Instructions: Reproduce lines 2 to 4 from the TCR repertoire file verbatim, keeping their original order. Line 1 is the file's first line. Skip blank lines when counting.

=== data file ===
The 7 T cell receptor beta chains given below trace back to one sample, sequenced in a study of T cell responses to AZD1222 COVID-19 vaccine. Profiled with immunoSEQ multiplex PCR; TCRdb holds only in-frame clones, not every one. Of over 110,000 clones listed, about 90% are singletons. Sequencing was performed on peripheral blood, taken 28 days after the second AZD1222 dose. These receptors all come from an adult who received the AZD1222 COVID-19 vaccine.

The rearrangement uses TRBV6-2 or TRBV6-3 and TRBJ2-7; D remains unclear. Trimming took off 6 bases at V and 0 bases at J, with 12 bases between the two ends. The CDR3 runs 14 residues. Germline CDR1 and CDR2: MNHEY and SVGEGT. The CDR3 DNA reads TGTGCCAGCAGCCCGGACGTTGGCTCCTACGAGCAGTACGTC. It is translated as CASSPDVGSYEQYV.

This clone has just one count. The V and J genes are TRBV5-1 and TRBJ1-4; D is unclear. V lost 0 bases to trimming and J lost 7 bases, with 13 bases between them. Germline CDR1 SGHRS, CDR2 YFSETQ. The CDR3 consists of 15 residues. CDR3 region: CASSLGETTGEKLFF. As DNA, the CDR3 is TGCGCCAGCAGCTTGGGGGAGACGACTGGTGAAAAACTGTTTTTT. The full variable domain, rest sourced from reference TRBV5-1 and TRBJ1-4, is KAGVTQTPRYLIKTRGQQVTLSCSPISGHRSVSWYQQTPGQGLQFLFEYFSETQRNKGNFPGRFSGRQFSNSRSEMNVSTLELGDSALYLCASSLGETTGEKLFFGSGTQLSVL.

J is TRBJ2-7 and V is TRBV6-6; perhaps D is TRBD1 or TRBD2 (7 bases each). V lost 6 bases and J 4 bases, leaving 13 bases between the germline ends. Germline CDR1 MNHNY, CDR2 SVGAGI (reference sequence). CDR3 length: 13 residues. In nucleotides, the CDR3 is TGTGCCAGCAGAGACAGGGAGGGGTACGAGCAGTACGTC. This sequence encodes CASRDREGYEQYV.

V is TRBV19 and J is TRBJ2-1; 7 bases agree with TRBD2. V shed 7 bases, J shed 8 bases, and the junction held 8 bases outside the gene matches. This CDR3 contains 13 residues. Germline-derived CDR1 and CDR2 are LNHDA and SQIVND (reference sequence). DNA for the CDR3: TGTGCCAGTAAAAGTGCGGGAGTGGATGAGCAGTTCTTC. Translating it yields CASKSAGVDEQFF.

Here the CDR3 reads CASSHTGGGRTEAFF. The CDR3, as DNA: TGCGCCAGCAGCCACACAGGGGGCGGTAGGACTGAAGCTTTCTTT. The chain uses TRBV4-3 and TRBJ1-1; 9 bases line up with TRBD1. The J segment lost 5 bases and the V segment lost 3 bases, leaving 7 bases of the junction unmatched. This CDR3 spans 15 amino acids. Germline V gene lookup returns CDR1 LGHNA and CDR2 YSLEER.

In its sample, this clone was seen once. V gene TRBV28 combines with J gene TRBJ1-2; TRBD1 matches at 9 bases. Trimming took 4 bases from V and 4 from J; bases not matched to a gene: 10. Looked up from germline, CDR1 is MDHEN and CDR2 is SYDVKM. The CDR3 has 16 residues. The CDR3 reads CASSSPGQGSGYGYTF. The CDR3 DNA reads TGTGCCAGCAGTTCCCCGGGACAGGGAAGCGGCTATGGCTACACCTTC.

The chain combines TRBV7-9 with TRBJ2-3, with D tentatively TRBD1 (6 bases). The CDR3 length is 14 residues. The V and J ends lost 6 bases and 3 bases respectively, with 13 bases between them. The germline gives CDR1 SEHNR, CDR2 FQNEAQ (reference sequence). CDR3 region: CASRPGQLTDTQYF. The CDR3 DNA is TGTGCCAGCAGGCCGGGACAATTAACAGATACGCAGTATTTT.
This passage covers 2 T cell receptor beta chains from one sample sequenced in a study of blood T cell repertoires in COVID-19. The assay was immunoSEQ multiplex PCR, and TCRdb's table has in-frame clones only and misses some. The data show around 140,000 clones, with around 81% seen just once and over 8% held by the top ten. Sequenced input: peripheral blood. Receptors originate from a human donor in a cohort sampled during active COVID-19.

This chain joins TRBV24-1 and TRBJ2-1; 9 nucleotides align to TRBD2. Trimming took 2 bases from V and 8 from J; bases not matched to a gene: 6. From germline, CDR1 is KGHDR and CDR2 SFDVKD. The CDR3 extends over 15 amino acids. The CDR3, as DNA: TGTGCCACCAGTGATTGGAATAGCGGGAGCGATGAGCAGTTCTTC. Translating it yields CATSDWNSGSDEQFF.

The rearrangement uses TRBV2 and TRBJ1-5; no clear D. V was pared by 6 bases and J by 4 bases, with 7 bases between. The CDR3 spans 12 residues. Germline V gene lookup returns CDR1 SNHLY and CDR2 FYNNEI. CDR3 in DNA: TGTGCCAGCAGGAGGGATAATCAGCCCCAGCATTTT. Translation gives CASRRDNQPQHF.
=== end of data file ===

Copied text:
The rearrangement uses TRBV6-2 or TRBV6-3 and TRBJ2-7; D remains unclear. Trimming took off 6 bases at V and 0 bases at J, with 12 bases between the two ends. The CDR3 runs 14 residues. Germline CDR1 and CDR2: MNHEY and SVGEGT. The CDR3 DNA reads TGTGCCAGCAGCCCGGACGTTGGCTCCTACGAGCAGTACGTC. It is translated as CASSPDVGSYEQYV.

This clone has just one count. The V and J genes are TRBV5-1 and TRBJ1-4; D is unclear. V lost 0 bases to trimming and J lost 7 bases, with 13 bases between them. Germline CDR1 SGHRS, CDR2 YFSETQ. The CDR3 consists of 15 residues. CDR3 region: CASSLGETTGEKLFF. As DNA, the CDR3 is TGCGCCAGCAGCTTGGGGGAGACGACTGGTGAAAAACTGTTTTTT. The full variable domain, rest sourced from reference TRBV5-1 and TRBJ1-4, is KAGVTQTPRYLIKTRGQQVTLSCSPISGHRSVSWYQQTPGQGLQFLFEYFSETQRNKGNFPGRFSGRQFSNSRSEMNVSTLELGDSALYLCASSLGETTGEKLFFGSGTQLSVL.

J is TRBJ2-7 and V is TRBV6-6; perhaps D is TRBD1 or TRBD2 (7 bases each). V lost 6 bases and J 4 bases, leaving 13 bases between the germline ends. Germline CDR1 MNHNY, CDR2 SVGAGI (reference sequence). CDR3 length: 13 residues. In nucleotides, the CDR3 is TGTGCCAGCAGAGACAGGGAGGGGTACGAGCAGTACGTC. This sequence encodes CASRDREGYEQYV.